Faithless by Karin Slaughter



The victim was buried alive in the Georgia woods–then killed in a horrifying fashion. When Sara Linton and Jeffrey Tolliver stumble upon the body, both become consumed with finding out who killed the pretty young woman. For them, a harrowing journey begins, one that will test their own turbulent relationship and draw dozens of life into the case.

For as Jeffrey and Sara move further down a trail of shocking surprises and hidden passions, neither is prepared for the most stunning discovery of all: the identity of a killer who is more evil and dangerous than anyone could have guessed.


Faithless is the fifth instalment of the Grant County series which focuses on cases being investigated by medical examiner, Sara Linton, and her ex-husband, Jeffrey Tolliver. Both Sara and Jeffrey are still recovering from the events in Indelible where Jeffrey almost died after being shot, however just as things are getting back on an even keel, Jeffrey’s past indiscretion comes back to haunt him when the woman in question tells him she has hepatitis and he needs to get tested. Since the shooting, Jeffrey has practically moved back in with Sara, so this is a very untimely reminder of how their marriage ended, but a walk in the woods to clear the air uncovers a hidden horror.

Jeffrey and Sara accidentally stumble over a wooden box which has been buried underground, and when they open it, they find the body of a young girl. Understandably horrified by the discovery, Sara carries out an autopsy which reveals the girl was asphyxiated when cyanide was released into the box and that she was also pregnant. The girl is later identified as Abigail Bennett, granddaughter of Thomas Ward, the head of a religious family who run a farm offering sanctuary to criminals and other vagrants who want a fresh start, all of which leaves Jeffrey with plenty of suspects.

Initially, you’d be forgiven for thinking this was going to be a typical story of a religious cult, however Slaughter is much better than that and we are introduced to a family with old fashioned values who just want to save souls. There are always a few rotten apples though and while Jeffrey discovers Abby was about to run away with the father of her child, the young man manages to flee but is later found dead. The Ward family are an intriguing bunch with the women very firmly cast in the role of subservient homemakers while the men rule the roost, however it is evident there are a lot of secrets beneath the surface. Unfortunately, Jeffrey’s investigation is thwarted by the fact the farm is actually under the jurisdiction of the neighbouring sheriff’s department and they don’t like interference.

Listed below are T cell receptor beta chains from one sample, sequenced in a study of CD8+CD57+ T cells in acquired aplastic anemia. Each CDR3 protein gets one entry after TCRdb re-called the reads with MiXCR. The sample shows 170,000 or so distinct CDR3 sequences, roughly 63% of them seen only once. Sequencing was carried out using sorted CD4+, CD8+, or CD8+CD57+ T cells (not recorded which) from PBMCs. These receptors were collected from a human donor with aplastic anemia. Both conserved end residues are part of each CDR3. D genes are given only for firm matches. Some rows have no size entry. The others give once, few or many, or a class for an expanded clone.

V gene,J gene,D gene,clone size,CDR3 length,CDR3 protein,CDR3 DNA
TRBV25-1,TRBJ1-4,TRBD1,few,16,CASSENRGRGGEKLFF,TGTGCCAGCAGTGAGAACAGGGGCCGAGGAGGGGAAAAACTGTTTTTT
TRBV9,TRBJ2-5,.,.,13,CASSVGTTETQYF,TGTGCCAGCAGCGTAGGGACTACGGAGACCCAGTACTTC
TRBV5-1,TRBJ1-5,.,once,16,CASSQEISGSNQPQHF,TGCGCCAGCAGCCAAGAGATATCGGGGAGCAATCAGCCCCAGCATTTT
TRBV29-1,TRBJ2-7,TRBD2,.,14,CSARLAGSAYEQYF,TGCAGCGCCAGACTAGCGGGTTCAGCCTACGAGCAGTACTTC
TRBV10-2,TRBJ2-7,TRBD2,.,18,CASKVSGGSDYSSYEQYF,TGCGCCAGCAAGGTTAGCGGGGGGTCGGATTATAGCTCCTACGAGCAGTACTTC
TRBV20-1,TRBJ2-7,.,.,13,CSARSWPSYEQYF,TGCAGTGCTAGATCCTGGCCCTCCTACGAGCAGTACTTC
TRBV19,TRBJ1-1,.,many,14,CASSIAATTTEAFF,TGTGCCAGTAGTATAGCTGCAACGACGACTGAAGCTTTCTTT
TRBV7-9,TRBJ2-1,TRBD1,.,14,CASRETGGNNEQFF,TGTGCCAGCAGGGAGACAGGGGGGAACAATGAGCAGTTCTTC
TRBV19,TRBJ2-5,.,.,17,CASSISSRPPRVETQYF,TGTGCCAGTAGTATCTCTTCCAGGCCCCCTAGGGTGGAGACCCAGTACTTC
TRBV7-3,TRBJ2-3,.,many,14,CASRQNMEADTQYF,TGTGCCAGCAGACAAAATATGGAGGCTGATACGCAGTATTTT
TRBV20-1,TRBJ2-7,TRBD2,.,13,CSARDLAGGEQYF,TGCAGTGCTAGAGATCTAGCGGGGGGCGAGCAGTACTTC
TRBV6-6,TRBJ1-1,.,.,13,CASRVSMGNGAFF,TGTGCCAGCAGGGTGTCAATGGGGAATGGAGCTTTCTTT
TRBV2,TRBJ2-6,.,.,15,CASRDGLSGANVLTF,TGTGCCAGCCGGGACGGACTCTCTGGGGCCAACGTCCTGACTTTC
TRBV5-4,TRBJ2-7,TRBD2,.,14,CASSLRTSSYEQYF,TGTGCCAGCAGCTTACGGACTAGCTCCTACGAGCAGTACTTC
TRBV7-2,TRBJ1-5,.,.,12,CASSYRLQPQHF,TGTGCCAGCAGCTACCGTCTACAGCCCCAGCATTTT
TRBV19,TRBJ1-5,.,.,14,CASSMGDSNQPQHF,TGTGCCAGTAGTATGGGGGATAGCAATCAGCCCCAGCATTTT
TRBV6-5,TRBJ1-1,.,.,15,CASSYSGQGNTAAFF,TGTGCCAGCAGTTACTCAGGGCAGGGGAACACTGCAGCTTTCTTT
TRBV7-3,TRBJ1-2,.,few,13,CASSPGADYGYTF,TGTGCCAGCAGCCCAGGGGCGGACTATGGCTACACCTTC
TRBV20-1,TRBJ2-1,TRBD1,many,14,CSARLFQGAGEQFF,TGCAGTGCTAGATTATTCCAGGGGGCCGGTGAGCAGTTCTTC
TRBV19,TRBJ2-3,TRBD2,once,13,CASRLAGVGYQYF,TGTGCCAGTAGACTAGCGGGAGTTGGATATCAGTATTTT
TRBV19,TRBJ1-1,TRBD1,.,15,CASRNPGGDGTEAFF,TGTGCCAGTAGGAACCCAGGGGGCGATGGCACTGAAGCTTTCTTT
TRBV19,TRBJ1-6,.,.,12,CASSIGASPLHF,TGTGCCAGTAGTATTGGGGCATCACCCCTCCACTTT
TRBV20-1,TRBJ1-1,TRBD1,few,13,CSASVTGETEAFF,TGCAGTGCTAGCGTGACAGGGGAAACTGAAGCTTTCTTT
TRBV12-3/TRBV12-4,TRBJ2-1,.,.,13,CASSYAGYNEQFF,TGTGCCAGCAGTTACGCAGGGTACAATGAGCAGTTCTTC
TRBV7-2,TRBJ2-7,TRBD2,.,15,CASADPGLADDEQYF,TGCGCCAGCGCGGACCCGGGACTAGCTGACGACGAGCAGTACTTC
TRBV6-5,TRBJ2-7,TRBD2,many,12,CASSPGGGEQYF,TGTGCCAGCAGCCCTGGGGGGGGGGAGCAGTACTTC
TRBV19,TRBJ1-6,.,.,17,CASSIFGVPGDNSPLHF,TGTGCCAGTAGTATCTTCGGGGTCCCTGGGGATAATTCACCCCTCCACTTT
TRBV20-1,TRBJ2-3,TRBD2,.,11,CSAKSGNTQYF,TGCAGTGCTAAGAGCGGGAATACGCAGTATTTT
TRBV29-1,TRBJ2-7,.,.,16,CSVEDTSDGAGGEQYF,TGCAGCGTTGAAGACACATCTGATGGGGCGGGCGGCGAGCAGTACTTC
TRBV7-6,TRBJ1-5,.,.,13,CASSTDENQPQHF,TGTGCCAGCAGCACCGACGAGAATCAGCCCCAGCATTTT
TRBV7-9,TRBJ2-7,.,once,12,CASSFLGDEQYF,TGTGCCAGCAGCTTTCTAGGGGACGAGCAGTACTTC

Jeffrey is at his best in this novel though and he isn’t going to let a little thing like jurisdiction get in his way, particularly as he has already promised Abby’s mother he will bring his daughter’s killer to justice. Jeffrey seems far more vulnerable in this investigation, yet you never lose confidence in his ability to get the job done despite his misplaced trust in Lena Adams who remains a thorn in his side. While this novel balances out Lena’s personal and professional sides a whole lot better, I still fail to see why Jeffrey has so much faith in her, particularly since she seems to have no faith in herself. Lena is her own worst enemy, blaming everyone else for her misfortunes, and refusing to take responsibility for her own self-destructive behaviour. Sorry, but I just cannot find anything worth redeeming in this character and she just makes my teeth itch.

Sara’s professional life takes more of a backseat in this novel to allow Jeffrey to shine, so there is more focus on the Linton family and thanks to the interference of Aunt Bella, Sara starts to wonder if she was conceived as a result of her mother’s affair with Thomas Ward. Intrigued, Sara attends a church meeting with Tessa where she meets Thomas for the first time although he is confined to a wheelchair after suffering a stroke. Instead of asking her mother for the truth, because that would be too easy, Sara tries to piece together information herself, but her mother does find out eventually and there is a telling confrontation. I love the whole Linton family dynamic, especially when it comes to Jeffrey, and how their disapproval often softens during a crisis so it is clear they still love him despite the hurt he has caused their daughter. The relationship has been so up and down, Sara is now the one facing her family’s scorn for stringing Jeffrey along when it is so clear he loves her!

Faithless ends on a very upbeat note for Sara and Jeffrey, however knowing what’s coming, it just makes it all the harder to accept.